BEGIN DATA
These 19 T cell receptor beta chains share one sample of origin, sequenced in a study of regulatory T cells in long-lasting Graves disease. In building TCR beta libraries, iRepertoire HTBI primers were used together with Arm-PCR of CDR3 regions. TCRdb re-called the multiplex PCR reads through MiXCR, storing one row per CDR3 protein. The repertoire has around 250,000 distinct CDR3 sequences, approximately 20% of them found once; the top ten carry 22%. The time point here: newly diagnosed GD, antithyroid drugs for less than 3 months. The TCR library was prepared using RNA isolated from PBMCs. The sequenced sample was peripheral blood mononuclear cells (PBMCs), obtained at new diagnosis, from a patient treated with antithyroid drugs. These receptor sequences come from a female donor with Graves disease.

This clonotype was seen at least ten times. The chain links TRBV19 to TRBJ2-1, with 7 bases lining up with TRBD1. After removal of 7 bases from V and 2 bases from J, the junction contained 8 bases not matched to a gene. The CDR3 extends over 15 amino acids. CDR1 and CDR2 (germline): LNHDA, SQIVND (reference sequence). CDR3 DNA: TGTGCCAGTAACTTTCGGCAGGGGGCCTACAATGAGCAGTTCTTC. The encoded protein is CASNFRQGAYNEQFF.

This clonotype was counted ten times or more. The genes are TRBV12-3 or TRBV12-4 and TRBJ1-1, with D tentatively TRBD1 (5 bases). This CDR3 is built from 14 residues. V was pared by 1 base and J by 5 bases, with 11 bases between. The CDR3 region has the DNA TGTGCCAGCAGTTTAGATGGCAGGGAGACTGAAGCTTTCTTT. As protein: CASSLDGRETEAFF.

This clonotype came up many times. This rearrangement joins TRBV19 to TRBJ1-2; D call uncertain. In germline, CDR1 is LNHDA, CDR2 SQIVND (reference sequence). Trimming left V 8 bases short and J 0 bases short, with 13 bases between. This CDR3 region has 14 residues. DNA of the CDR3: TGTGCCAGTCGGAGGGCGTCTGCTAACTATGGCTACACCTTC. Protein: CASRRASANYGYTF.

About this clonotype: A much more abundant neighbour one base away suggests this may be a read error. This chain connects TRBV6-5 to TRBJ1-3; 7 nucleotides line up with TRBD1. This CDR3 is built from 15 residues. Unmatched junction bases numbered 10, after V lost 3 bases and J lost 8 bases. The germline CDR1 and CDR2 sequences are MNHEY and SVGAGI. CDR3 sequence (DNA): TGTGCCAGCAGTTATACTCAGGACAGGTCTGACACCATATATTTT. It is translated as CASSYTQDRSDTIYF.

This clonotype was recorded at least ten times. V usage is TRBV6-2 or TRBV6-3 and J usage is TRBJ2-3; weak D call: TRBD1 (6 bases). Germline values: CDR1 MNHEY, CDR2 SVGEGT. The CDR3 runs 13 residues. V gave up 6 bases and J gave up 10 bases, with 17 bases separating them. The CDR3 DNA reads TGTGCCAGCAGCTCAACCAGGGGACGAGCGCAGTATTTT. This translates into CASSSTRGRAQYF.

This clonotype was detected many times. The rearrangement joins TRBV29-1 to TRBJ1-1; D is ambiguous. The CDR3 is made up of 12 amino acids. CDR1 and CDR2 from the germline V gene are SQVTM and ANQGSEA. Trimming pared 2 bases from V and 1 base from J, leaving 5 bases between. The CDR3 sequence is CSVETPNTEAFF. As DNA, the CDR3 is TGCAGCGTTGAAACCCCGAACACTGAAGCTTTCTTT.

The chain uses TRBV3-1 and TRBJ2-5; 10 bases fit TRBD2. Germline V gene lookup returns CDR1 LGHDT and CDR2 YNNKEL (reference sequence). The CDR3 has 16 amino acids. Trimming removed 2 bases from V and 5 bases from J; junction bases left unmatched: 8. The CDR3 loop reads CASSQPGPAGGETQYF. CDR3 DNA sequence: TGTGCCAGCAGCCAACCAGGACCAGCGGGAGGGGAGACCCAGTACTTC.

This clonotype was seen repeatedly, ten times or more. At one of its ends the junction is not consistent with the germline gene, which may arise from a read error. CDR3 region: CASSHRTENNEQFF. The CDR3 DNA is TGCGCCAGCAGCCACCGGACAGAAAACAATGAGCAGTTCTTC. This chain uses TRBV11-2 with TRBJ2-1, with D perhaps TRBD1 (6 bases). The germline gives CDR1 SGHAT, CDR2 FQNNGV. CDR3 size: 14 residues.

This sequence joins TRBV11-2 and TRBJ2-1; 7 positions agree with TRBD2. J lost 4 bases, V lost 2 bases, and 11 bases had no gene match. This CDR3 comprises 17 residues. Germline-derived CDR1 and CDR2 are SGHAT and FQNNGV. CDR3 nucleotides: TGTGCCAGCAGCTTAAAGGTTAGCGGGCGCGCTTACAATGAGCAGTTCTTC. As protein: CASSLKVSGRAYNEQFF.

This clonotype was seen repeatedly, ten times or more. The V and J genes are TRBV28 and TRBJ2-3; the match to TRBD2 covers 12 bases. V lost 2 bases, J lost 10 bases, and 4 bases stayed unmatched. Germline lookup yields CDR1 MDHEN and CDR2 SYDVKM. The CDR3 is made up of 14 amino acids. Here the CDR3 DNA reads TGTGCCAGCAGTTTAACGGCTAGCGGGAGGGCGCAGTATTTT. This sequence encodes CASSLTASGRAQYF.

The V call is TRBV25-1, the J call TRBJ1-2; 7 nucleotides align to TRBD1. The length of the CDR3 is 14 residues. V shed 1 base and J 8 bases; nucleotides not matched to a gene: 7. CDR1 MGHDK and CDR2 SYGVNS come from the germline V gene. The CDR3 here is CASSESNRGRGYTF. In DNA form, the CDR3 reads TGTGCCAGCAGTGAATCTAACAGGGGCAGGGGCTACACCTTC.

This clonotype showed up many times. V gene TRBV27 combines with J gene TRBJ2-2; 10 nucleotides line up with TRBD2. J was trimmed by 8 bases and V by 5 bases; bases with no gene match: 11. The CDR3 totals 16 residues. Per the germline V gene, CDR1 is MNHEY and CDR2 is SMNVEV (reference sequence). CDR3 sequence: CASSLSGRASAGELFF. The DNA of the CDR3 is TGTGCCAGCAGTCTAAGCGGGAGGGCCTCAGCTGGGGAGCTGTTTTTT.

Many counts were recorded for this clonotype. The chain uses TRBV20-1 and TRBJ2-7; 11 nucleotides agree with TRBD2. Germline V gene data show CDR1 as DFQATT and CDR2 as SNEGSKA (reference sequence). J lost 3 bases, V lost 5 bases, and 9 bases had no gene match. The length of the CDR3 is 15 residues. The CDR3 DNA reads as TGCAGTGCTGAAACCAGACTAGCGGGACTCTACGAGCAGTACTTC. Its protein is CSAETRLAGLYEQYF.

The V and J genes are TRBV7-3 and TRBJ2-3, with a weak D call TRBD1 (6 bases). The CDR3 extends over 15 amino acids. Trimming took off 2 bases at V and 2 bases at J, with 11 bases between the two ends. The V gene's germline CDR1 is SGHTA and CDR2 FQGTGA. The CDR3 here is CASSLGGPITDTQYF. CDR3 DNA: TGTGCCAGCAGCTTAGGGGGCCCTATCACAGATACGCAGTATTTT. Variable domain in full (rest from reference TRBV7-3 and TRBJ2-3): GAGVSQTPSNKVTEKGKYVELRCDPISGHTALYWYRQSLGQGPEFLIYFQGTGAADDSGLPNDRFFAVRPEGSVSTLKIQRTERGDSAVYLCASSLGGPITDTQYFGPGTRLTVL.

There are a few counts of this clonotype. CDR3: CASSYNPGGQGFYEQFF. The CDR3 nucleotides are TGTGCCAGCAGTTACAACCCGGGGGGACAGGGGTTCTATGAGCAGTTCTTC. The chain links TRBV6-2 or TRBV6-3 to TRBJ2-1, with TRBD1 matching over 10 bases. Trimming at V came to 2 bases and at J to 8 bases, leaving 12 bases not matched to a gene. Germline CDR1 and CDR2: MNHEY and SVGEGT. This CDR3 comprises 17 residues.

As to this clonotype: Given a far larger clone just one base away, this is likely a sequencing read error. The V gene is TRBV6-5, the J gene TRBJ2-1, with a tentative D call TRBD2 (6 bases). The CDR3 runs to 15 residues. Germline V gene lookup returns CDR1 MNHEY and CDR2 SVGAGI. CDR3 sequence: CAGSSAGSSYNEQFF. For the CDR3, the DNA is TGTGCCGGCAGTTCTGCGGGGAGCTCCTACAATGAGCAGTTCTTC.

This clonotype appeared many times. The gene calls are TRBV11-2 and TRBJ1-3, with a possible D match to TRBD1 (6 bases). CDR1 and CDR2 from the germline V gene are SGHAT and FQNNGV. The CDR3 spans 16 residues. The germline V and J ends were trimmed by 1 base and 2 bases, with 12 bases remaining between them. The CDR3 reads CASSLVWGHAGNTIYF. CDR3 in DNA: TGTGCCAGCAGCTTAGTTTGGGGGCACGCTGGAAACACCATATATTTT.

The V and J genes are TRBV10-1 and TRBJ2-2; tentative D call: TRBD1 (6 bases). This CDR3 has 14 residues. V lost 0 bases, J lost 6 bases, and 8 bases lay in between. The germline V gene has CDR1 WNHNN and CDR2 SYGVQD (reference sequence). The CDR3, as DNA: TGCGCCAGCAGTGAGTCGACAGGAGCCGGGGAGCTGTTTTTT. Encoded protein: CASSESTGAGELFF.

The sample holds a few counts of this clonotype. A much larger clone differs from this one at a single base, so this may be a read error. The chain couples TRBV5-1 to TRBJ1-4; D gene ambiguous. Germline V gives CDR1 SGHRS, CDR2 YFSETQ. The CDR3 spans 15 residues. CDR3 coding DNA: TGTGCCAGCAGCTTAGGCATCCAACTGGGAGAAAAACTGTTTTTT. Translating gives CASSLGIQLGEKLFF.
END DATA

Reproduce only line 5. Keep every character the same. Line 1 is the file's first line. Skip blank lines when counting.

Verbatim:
About this clonotype: A much more abundant neighbour one base away suggests this may be a read error. This chain connects TRBV6-5 to TRBJ1-3; 7 nucleotides line up with TRBD1. This CDR3 is built from 15 residues. Unmatched junction bases numbered 10, after V lost 3 bases and J lost 8 bases. The germline CDR1 and CDR2 sequences are MNHEY and SVGAGI. CDR3 sequence (DNA): TGTGCCAGCAGTTATACTCAGGACAGGTCTGACACCATATATTTT. It is translated as CASSYTQDRSDTIYF.